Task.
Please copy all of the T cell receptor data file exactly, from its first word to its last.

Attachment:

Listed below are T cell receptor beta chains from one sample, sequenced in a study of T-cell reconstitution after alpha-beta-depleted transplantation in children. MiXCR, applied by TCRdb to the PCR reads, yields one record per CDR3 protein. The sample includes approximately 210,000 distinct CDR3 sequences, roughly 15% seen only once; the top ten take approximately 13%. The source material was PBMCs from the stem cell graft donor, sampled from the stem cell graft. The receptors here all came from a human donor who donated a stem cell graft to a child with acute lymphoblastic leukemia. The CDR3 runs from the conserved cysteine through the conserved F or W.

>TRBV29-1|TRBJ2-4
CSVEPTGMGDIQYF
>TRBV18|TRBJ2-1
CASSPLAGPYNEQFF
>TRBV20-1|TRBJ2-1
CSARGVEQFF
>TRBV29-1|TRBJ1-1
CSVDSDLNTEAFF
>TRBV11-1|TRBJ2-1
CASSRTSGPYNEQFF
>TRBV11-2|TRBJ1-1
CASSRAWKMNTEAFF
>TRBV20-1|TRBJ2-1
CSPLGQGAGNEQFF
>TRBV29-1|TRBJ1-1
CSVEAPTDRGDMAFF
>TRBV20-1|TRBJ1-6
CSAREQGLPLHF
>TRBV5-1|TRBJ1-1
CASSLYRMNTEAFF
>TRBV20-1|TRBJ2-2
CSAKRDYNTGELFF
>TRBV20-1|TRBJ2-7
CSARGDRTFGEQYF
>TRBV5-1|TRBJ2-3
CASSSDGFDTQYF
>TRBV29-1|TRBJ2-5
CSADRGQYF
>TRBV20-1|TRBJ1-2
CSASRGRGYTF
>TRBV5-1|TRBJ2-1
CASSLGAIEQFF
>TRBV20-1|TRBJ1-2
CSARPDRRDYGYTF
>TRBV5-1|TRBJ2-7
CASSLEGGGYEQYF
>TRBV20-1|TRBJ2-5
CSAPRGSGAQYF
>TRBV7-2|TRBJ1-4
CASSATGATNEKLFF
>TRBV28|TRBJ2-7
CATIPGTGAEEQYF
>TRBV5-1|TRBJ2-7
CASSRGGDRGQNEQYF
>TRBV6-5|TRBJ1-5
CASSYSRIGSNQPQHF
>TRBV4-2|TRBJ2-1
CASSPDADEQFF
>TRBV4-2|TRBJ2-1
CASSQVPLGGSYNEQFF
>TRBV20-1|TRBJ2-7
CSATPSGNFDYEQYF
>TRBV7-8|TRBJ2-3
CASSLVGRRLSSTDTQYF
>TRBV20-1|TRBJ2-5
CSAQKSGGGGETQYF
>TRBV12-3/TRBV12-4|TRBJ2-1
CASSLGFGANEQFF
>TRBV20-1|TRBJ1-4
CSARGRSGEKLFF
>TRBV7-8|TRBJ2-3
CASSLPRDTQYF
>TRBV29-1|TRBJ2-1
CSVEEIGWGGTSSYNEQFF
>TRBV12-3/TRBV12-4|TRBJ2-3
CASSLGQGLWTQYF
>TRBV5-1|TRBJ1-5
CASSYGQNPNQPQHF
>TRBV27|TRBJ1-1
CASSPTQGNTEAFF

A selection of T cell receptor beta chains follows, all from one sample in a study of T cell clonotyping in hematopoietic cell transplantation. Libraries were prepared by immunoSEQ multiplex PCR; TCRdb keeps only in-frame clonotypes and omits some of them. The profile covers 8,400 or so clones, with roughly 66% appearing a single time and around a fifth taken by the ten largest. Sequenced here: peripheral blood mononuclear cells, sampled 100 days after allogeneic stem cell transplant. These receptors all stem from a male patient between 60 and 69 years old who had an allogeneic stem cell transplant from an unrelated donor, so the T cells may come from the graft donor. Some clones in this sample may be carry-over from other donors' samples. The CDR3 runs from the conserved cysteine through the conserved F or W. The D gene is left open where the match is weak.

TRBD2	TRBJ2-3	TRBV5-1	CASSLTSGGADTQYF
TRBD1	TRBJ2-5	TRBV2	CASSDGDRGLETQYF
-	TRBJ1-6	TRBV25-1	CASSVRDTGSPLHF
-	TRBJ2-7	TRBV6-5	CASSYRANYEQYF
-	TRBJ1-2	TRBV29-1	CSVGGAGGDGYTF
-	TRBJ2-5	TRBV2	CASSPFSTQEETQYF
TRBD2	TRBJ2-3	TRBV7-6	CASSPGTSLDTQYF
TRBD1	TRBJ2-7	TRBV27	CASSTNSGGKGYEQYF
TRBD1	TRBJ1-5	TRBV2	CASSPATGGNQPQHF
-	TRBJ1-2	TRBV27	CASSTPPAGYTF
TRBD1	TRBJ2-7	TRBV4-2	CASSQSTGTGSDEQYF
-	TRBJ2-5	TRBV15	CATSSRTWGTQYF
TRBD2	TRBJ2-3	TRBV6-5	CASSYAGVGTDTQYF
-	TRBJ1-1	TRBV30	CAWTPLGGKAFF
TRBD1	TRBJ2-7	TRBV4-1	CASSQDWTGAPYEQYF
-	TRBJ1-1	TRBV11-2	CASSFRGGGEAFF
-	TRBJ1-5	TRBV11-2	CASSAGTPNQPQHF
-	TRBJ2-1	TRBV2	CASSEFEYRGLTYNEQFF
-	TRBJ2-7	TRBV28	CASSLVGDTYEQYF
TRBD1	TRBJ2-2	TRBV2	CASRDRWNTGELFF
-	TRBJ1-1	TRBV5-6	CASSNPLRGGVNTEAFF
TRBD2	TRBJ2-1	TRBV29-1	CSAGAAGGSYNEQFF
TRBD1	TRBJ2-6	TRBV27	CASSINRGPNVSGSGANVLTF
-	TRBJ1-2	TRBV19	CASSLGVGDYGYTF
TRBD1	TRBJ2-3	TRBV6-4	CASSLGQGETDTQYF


Listed below are T cell receptor beta chains from one sample, sequenced in a study of T-cell reconstitution after alpha-beta-depleted transplantation in children. MiXCR, applied by TCRdb to the PCR reads, yields one record per CDR3 protein. The sample includes approximately 210,000 distinct CDR3 sequences, roughly 15% seen only once; the top ten take approximately 13%. The source material was PBMCs from the stem cell graft donor, sampled from the stem cell graft. The receptors here all came from a human donor who donated a stem cell graft to a child with acute lymphoblastic leukemia. The CDR3 runs from the conserved cysteine through the conserved F or W.

>TRBV29-1|TRBJ2-4
CSVEPTGMGDIQYF
>TRBV18|TRBJ2-1
CASSPLAGPYNEQFF
>TRBV20-1|TRBJ2-1
CSARGVEQFF
>TRBV29-1|TRBJ1-1
CSVDSDLNTEAFF
>TRBV11-1|TRBJ2-1
CASSRTSGPYNEQFF
>TRBV11-2|TRBJ1-1
CASSRAWKMNTEAFF
>TRBV20-1|TRBJ2-1
CSPLGQGAGNEQFF
>TRBV29-1|TRBJ1-1
CSVEAPTDRGDMAFF
>TRBV20-1|TRBJ1-6
CSAREQGLPLHF
>TRBV5-1|TRBJ1-1
CASSLYRMNTEAFF
>TRBV20-1|TRBJ2-2
CSAKRDYNTGELFF
>TRBV20-1|TRBJ2-7
CSARGDRTFGEQYF
>TRBV5-1|TRBJ2-3
CASSSDGFDTQYF
>TRBV29-1|TRBJ2-5
CSADRGQYF
>TRBV20-1|TRBJ1-2
CSASRGRGYTF
>TRBV5-1|TRBJ2-1
CASSLGAIEQFF
>TRBV20-1|TRBJ1-2
CSARPDRRDYGYTF
>TRBV5-1|TRBJ2-7
CASSLEGGGYEQYF
>TRBV20-1|TRBJ2-5
CSAPRGSGAQYF
>TRBV7-2|TRBJ1-4
CASSATGATNEKLFF
>TRBV28|TRBJ2-7
CATIPGTGAEEQYF
>TRBV5-1|TRBJ2-7
CASSRGGDRGQNEQYF
>TRBV6-5|TRBJ1-5
CASSYSRIGSNQPQHF
>TRBV4-2|TRBJ2-1
CASSPDADEQFF
>TRBV4-2|TRBJ2-1
CASSQVPLGGSYNEQFF
>TRBV20-1|TRBJ2-7
CSATPSGNFDYEQYF
>TRBV7-8|TRBJ2-3
CASSLVGRRLSSTDTQYF
>TRBV20-1|TRBJ2-5
CSAQKSGGGGETQYF
>TRBV12-3/TRBV12-4|TRBJ2-1
CASSLGFGANEQFF
>TRBV20-1|TRBJ1-4
CSARGRSGEKLFF
>TRBV7-8|TRBJ2-3
CASSLPRDTQYF
>TRBV29-1|TRBJ2-1
CSVEEIGWGGTSSYNEQFF
>TRBV12-3/TRBV12-4|TRBJ2-3
CASSLGQGLWTQYF
>TRBV5-1|TRBJ1-5
CASSYGQNPNQPQHF
>TRBV27|TRBJ1-1
CASSPTQGNTEAFF

A selection of T cell receptor beta chains follows, all from one sample in a study of T cell clonotyping in hematopoietic cell transplantation. Libraries were prepared by immunoSEQ multiplex PCR; TCRdb keeps only in-frame clonotypes and omits some of them. The profile covers 8,400 or so clones, with roughly 66% appearing a single time and around a fifth taken by the ten largest. Sequenced here: peripheral blood mononuclear cells, sampled 100 days after allogeneic stem cell transplant. These receptors all stem from a male patient between 60 and 69 years old who had an allogeneic stem cell transplant from an unrelated donor, so the T cells may come from the graft donor. Some clones in this sample may be carry-over from other donors' samples. The CDR3 runs from the conserved cysteine through the conserved F or W. The D gene is left open where the match is weak.

TRBD2	TRBJ2-3	TRBV5-1	CASSLTSGGADTQYF
TRBD1	TRBJ2-5	TRBV2	CASSDGDRGLETQYF
-	TRBJ1-6	TRBV25-1	CASSVRDTGSPLHF
-	TRBJ2-7	TRBV6-5	CASSYRANYEQYF
-	TRBJ1-2	TRBV29-1	CSVGGAGGDGYTF
-	TRBJ2-5	TRBV2	CASSPFSTQEETQYF
TRBD2	TRBJ2-3	TRBV7-6	CASSPGTSLDTQYF
TRBD1	TRBJ2-7	TRBV27	CASSTNSGGKGYEQYF
TRBD1	TRBJ1-5	TRBV2	CASSPATGGNQPQHF
-	TRBJ1-2	TRBV27	CASSTPPAGYTF
TRBD1	TRBJ2-7	TRBV4-2	CASSQSTGTGSDEQYF
-	TRBJ2-5	TRBV15	CATSSRTWGTQYF
TRBD2	TRBJ2-3	TRBV6-5	CASSYAGVGTDTQYF
-	TRBJ1-1	TRBV30	CAWTPLGGKAFF
TRBD1	TRBJ2-7	TRBV4-1	CASSQDWTGAPYEQYF
-	TRBJ1-1	TRBV11-2	CASSFRGGGEAFF
-	TRBJ1-5	TRBV11-2	CASSAGTPNQPQHF
-	TRBJ2-1	TRBV2	CASSEFEYRGLTYNEQFF
-	TRBJ2-7	TRBV28	CASSLVGDTYEQYF
TRBD1	TRBJ2-2	TRBV2	CASRDRWNTGELFF
-	TRBJ1-1	TRBV5-6	CASSNPLRGGVNTEAFF
TRBD2	TRBJ2-1	TRBV29-1	CSAGAAGGSYNEQFF
TRBD1	TRBJ2-6	TRBV27	CASSINRGPNVSGSGANVLTF
-	TRBJ1-2	TRBV19	CASSLGVGDYGYTF
TRBD1	TRBJ2-3	TRBV6-4	CASSLGQGETDTQYF